Crime Commission fills new CIO position

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Crime Commission fills new CIO position
Maria Milosavljevic

New five-year IT plan in development.

The Australian Crime Commission has officially appointed acting CIO Maria Milosavljevic into the CIO role on a permanent basis.

The agency’s IT strategy and function was formerly developed and delivered by the national manager with help from the chief technology officer, but the ACC lobbied and won approval for the creation of a CIO position late last year.

Recently appointed chief technology officer Narelle Lovett will report into Milosavljevic. Lovett joined the agency in August last year as CTO following the departure of former CTO Andrew Cann.

Lovett’s role deals with the delivery and definition of the technology, where Milosavljevic is tasked with IT strategy. 

The pair already have a significant list of projects to tackle over the coming months.

The Crime Commission currently uses the Australian Federal Police’s real-time online management information system, and will need to review whether to adopt the incoming successor system, expected to go live in March 2017.

The agency is currently working with the AFP while the national police agency finalises its strategy for the project, and expects to be in a better position to made a decision in the next 12 months.

In the meantime, Milosavljevic and her new 70-strong Information Branch - formed last July from a formely "fragmented" approach to IT - will spend time developing the agency's new five-year information and technology strategic plan.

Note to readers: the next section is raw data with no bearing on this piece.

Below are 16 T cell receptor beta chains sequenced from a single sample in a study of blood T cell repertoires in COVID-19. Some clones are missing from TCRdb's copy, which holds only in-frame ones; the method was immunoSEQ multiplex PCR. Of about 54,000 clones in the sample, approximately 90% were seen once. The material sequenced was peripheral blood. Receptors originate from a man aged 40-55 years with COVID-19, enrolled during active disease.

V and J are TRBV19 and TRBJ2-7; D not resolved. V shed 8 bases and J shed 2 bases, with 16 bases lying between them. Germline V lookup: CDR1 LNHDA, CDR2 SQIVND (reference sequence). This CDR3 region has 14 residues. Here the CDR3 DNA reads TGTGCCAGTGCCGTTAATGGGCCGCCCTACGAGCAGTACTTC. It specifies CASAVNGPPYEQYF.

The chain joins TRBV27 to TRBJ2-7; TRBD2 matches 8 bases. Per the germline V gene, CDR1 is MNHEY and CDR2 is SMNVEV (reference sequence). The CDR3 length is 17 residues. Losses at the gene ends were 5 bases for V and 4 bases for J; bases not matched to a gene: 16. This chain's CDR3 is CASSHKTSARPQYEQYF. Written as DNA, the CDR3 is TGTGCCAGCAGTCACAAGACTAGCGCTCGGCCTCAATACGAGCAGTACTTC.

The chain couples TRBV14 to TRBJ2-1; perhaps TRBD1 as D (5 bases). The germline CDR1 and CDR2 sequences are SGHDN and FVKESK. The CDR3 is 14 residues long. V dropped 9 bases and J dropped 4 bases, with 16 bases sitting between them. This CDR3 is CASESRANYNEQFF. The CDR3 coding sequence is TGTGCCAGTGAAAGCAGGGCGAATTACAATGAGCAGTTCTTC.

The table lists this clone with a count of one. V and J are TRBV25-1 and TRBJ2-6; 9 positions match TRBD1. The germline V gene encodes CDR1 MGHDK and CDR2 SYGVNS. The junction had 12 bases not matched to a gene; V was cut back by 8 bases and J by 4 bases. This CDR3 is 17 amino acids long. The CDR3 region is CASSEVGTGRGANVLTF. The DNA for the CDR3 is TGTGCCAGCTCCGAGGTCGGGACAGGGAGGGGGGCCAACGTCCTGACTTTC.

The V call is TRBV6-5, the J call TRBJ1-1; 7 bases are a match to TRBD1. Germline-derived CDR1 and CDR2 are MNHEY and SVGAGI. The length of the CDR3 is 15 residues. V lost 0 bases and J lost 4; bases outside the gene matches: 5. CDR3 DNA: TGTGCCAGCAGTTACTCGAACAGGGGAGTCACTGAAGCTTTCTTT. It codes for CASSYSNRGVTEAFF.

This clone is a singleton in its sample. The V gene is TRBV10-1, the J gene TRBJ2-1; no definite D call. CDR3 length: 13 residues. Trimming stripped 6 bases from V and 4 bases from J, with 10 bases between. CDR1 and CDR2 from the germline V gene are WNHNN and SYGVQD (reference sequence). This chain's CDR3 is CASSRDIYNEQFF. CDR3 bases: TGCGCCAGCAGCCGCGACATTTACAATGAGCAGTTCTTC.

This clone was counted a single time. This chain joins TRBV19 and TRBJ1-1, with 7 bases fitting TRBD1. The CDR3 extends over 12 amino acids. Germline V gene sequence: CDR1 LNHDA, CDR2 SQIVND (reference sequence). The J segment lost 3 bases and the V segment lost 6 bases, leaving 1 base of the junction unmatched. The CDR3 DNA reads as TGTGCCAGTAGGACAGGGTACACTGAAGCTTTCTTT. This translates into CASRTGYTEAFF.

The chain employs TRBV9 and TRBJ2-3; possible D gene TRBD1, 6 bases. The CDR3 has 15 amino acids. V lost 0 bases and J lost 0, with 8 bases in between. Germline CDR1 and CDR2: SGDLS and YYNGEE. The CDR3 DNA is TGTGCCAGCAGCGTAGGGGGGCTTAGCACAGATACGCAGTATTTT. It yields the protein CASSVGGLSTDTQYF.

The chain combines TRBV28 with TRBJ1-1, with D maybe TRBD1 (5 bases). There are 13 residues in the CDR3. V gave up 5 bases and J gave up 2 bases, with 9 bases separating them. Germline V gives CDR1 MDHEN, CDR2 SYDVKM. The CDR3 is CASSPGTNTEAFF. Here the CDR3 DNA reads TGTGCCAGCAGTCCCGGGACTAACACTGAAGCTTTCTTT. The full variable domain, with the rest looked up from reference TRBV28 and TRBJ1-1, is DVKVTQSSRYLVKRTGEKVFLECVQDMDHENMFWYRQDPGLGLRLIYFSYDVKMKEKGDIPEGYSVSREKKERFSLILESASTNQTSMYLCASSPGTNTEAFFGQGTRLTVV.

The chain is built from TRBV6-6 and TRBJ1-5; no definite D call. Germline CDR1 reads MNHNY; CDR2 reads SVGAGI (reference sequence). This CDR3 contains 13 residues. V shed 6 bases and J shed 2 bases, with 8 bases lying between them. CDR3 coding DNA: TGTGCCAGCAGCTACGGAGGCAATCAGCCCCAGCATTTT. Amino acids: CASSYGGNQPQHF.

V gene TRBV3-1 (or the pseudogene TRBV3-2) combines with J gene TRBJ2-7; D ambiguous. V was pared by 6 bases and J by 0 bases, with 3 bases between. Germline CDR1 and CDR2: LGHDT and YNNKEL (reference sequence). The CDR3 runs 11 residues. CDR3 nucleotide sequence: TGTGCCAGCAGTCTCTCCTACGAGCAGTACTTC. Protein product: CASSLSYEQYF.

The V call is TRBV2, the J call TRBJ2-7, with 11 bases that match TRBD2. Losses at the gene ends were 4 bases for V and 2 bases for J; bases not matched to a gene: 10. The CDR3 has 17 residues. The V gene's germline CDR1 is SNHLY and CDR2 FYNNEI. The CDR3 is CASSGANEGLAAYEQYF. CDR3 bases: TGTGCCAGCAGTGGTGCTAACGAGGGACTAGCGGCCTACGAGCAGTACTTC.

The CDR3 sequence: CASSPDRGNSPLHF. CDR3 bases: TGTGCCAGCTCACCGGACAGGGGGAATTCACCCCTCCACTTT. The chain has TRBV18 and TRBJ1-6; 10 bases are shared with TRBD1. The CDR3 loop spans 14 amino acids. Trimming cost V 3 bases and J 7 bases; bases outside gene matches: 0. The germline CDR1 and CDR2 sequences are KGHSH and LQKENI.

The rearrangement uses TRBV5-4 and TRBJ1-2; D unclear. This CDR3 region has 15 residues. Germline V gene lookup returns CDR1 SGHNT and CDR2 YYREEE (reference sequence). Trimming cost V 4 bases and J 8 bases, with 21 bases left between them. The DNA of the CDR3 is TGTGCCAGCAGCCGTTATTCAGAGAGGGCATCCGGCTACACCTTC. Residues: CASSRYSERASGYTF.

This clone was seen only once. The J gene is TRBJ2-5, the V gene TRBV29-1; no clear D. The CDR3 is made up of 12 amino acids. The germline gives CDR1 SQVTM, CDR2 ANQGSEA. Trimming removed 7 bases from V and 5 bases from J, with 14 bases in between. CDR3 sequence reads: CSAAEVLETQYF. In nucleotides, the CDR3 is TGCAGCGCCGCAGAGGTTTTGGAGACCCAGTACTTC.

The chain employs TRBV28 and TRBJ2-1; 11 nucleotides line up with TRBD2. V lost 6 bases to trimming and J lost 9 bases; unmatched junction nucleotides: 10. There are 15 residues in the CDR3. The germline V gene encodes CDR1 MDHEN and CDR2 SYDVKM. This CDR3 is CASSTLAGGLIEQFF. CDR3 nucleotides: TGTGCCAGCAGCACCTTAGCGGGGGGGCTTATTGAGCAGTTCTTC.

The document will provide a much-needed update for the ACC's IT direction over the next five years, Milosavljevic said.

"The previous plan was written in quite a different environment, so it really does need to be updated in the new environment we’re operating in," she said.

"It will cover ICT and also more broadly, analytics and knowledge management .. [but] mostly it’s about fitting in with the environment that we are now working in.

"There is a lot more collaboration around government and law enforcement, and the analytics capability wasn’t previously part of the remit, and that will factor a lot. The emphasis on engagement will also factor quite strongly, [as will] the information flows for the organisation, which weren’t previously included."

The plan will also include the next step for the agency's Fusion capability - developed internally and powered by a platform from US software vendor Palantir - which was given the green light by the Government in 2010 and funding of $14.5 million until this year.

The network makes it easier for the ACC's analysts to identify patterns of behaviour through data by connecting a number of disparate systems and datasets.

The new five-year strategy will also outline the future for the ACID national crime intelligence database, which is used by 20 law enforcement agencies across the country. 

Read about Maria Milosavljevic's strategy for collecting and analysing unstructured data at the Crime Commission here.

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